Listen to a podcast of Stephanie Powell Watts, assistant professor of English, reading an excerpt from her Pushcart Prize-winning short story "Unassigned Territory."
Stepping inside Stephanie Powell Watts’ office on the second floor of Drown Hall, one has little trouble deciphering not only her profession, but her passion. Floor-to-ceiling shelves are lined with books and a stack of thumbed-through paperbacks rests next to her computer. Even a freshly opened Amazon.com box on her table is telling.
As assistant professor of English
, Watts eagerly rattles off the names of her favorite authors—John Updike, Edward Jones, Toni Morrison, Philip Roth, Gayle Jones—and beams when describing their gift as writers. She likes Jones for her strong narrative voice and intimacy with the characters. Morrison’s Song of Solomon
, she says, is “one of those books you would’ve given anything to write.”
But what the stacks of books, the list of favorite authors and her apparent love of good fiction fail to divulge is that she is a truly accomplished author in her own right. Since September a wave of awards and recognition have rolled in for Watts in what she humbly describes as “crazy.”
Watts draws on themes of family, religion, and the South for her short stories and nonfiction essays. Drawing on her North Carolina roots, Watts says “there is really a culture that is not like anywhere else. There’s something really fascinating about the place and the tight-rope walking you have to do. There are lots of assumptions people make, even in the classroom, about southerners and southern experiences.”
“A true American art form”
That ability to deftly tight-rope walk landed Watts the honor of “Best Emerging Writer” at the Southern Women Writers Conference
in September for her short story “Family Museum of Ancient Postcards.”
Judge Mindy Wilson, managing editor of The Georgia Review
, said “It didn’t take long in my reading of Stephanie Powell Watts’s short story to feel that I was in sure hands, that I would be able to sit back with this one and enjoy it for the long haul.”
“Short stories are underrated and not widely read,” says Watts of her craft. “But the tightness and precision is a real gift. Short stories give you the enormity of a person’s life in a few pages. It’s a true American art form.”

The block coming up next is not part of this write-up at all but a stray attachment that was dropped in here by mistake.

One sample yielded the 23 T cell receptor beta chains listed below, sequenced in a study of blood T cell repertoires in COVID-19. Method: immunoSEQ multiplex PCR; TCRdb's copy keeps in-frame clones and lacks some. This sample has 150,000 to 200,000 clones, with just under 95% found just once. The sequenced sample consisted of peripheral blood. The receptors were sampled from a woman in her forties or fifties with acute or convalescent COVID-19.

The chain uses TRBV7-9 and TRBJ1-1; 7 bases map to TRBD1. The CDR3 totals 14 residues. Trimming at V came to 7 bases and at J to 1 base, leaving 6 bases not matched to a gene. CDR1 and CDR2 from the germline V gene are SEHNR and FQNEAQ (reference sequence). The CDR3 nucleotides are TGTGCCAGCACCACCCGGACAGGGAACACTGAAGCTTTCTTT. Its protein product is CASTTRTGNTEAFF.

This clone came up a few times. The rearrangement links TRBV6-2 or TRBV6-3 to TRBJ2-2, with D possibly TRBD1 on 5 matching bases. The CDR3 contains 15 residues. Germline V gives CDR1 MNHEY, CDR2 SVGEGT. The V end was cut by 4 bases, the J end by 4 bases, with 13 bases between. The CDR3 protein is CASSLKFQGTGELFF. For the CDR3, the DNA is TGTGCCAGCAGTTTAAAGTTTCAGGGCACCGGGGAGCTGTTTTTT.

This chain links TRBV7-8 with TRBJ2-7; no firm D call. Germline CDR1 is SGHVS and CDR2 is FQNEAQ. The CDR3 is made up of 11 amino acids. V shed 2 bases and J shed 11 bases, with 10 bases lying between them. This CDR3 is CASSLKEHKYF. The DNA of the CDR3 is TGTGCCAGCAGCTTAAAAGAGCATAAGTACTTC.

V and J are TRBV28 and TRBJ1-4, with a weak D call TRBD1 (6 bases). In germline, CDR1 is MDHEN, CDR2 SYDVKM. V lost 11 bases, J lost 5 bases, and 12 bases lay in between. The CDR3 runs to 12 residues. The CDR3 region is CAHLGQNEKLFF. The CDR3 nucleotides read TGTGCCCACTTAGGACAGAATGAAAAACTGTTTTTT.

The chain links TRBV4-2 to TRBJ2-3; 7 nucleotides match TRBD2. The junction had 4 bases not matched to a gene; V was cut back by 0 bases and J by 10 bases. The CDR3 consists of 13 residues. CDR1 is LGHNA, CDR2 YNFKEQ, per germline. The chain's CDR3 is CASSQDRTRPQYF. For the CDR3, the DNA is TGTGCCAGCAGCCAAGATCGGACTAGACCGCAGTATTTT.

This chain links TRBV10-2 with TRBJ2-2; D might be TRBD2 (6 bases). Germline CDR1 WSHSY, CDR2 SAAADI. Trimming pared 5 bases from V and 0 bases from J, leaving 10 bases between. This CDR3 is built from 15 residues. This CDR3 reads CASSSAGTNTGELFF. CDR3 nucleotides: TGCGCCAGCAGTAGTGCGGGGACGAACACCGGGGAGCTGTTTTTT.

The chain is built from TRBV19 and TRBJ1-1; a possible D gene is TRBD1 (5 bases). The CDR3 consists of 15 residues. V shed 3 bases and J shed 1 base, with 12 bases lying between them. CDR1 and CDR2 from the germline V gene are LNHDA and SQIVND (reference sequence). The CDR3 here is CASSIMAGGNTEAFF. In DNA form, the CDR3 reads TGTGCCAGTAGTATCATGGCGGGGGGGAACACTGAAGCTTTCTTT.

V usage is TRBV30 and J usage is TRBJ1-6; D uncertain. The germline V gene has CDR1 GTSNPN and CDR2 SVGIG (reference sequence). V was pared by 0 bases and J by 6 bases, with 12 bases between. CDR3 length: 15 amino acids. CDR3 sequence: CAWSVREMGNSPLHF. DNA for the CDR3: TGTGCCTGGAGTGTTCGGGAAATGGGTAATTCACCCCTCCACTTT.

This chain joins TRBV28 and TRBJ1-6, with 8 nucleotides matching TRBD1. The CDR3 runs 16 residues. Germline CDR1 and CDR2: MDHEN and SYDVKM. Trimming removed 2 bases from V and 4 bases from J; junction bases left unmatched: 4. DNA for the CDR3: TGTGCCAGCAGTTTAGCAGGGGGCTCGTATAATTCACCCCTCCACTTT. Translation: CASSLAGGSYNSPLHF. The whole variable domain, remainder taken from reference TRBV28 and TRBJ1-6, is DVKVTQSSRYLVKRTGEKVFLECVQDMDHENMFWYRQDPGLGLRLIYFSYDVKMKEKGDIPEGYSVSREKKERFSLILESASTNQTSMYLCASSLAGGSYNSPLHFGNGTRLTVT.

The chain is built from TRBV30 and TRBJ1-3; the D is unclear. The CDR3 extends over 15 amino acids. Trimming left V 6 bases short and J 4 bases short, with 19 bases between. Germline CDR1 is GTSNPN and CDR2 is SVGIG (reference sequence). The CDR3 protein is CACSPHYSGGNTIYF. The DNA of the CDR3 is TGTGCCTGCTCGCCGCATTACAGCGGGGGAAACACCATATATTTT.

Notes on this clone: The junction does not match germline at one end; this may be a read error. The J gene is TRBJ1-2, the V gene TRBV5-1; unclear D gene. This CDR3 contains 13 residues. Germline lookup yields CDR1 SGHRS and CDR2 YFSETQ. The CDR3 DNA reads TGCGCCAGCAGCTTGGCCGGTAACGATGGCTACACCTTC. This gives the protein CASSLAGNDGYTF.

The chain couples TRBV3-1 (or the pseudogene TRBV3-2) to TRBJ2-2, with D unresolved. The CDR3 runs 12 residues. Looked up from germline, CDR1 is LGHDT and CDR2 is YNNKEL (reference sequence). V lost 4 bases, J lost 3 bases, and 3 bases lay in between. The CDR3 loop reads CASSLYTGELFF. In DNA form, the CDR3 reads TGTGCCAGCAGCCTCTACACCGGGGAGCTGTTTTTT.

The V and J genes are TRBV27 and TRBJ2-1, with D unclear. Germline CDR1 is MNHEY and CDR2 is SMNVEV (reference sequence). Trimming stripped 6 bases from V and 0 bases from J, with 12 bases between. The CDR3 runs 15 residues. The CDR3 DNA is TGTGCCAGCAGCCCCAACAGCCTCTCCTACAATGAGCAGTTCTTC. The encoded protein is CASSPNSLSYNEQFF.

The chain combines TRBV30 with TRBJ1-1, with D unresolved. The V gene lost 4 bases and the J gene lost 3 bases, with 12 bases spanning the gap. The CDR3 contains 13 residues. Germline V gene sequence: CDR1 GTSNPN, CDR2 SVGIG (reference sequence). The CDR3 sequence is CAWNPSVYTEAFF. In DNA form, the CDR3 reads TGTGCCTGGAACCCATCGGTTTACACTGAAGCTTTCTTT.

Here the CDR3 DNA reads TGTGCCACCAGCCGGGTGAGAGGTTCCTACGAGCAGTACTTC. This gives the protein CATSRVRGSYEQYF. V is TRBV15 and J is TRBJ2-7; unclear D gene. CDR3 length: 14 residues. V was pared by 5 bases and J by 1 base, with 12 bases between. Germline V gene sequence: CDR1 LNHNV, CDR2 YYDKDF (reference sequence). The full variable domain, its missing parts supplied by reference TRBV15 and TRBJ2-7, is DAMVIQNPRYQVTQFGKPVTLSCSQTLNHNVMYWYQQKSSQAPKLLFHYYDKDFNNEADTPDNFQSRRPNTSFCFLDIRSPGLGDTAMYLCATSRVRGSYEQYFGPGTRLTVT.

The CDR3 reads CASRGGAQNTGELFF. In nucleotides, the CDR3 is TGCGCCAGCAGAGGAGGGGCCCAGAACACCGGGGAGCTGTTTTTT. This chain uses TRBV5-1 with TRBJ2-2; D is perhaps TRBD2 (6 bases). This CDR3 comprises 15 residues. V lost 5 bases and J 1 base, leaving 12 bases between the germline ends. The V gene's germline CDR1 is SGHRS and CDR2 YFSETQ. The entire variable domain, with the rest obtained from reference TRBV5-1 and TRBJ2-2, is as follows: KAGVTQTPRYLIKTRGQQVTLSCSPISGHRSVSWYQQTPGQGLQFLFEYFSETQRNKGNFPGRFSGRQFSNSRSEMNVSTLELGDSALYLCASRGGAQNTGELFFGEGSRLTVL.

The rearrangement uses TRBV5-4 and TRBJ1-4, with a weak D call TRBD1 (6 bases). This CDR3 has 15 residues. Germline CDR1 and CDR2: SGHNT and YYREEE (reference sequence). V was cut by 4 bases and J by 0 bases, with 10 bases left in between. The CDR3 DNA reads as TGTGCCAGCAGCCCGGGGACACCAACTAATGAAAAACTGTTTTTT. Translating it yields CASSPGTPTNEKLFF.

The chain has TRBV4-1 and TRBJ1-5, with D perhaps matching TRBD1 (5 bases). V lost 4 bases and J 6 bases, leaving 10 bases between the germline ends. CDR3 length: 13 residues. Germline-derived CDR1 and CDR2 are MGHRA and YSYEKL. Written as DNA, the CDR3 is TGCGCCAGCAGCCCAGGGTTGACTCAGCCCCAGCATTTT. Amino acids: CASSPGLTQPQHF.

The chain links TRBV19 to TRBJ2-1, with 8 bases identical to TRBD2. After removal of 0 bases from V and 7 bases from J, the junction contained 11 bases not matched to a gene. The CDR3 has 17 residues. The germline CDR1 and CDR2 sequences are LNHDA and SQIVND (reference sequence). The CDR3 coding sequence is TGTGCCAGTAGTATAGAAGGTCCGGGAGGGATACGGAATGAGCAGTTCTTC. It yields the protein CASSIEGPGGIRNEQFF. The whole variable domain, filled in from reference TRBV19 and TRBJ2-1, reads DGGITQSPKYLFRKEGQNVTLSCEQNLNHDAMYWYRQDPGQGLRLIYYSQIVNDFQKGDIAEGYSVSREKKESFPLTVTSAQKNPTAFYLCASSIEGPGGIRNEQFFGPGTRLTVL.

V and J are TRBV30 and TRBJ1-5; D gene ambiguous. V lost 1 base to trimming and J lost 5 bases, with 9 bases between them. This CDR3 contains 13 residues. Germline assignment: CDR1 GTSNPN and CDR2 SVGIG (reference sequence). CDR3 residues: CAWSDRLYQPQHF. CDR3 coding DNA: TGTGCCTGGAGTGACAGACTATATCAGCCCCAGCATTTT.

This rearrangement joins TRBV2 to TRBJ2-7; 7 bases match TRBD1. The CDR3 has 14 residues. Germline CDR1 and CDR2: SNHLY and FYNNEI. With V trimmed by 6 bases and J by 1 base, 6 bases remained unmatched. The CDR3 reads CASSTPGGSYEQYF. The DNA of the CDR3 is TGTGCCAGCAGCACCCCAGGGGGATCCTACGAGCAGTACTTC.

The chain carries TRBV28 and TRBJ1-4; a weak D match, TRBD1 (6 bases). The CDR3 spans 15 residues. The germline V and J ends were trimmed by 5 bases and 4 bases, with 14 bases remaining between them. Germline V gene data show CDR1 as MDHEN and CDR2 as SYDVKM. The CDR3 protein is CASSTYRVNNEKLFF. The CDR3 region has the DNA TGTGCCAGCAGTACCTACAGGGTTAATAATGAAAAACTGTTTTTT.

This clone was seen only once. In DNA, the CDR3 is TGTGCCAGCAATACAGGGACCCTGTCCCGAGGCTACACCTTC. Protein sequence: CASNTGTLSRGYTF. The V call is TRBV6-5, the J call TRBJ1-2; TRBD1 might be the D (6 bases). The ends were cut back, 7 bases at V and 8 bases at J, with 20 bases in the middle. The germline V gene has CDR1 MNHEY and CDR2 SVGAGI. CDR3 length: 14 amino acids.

According to Wilson, that precision is apparent in Watts’ work. She says Watts “… creates an authentic voice that establishes the narrator as both an intimate of and an outsider to the events she witnesses and the community of which she is a part.”
Another short story, “Unassigned Territory” received a flurry of interest from notable publications. It was selected for publication in the Oxford American
’s Winter Reading Issue in 2006. The story, which follows two Jehovah’s Witnesses through North Carolina in search of converts, was also named a 2007 Distinguished Story in Best American Short Stories
, edited by Stephen King, and was included in New Stories from the South: Best of 2007
, selected by Pulitzer Prize winner Edward Jones.
The accolades continued when “Unassigned Territory” went on to receive the prestigious 2007 Pushcart Prize, one of the most honored literary projects in America.
“Winning the Pushcart Prize is an enormous national honor that places Stephanie among an elite group of American writers of fiction—including fellow Pushcart Prize winners Raymond Carver, Tim O'Brien and John Irving—at a very early stage in her career,” says colleague Elizabeth Dolan, associate professor of English.
Watts, who has been at Lehigh for four years, recently completed her biggest composition to date—a novel—which she is looking to publish. “It’s bigger than I really realized,” said Watts on completing the novel Possessing Hours
. “Writing a short story and writing a novel are similar movements, but it’s not like adding water to make it bigger.”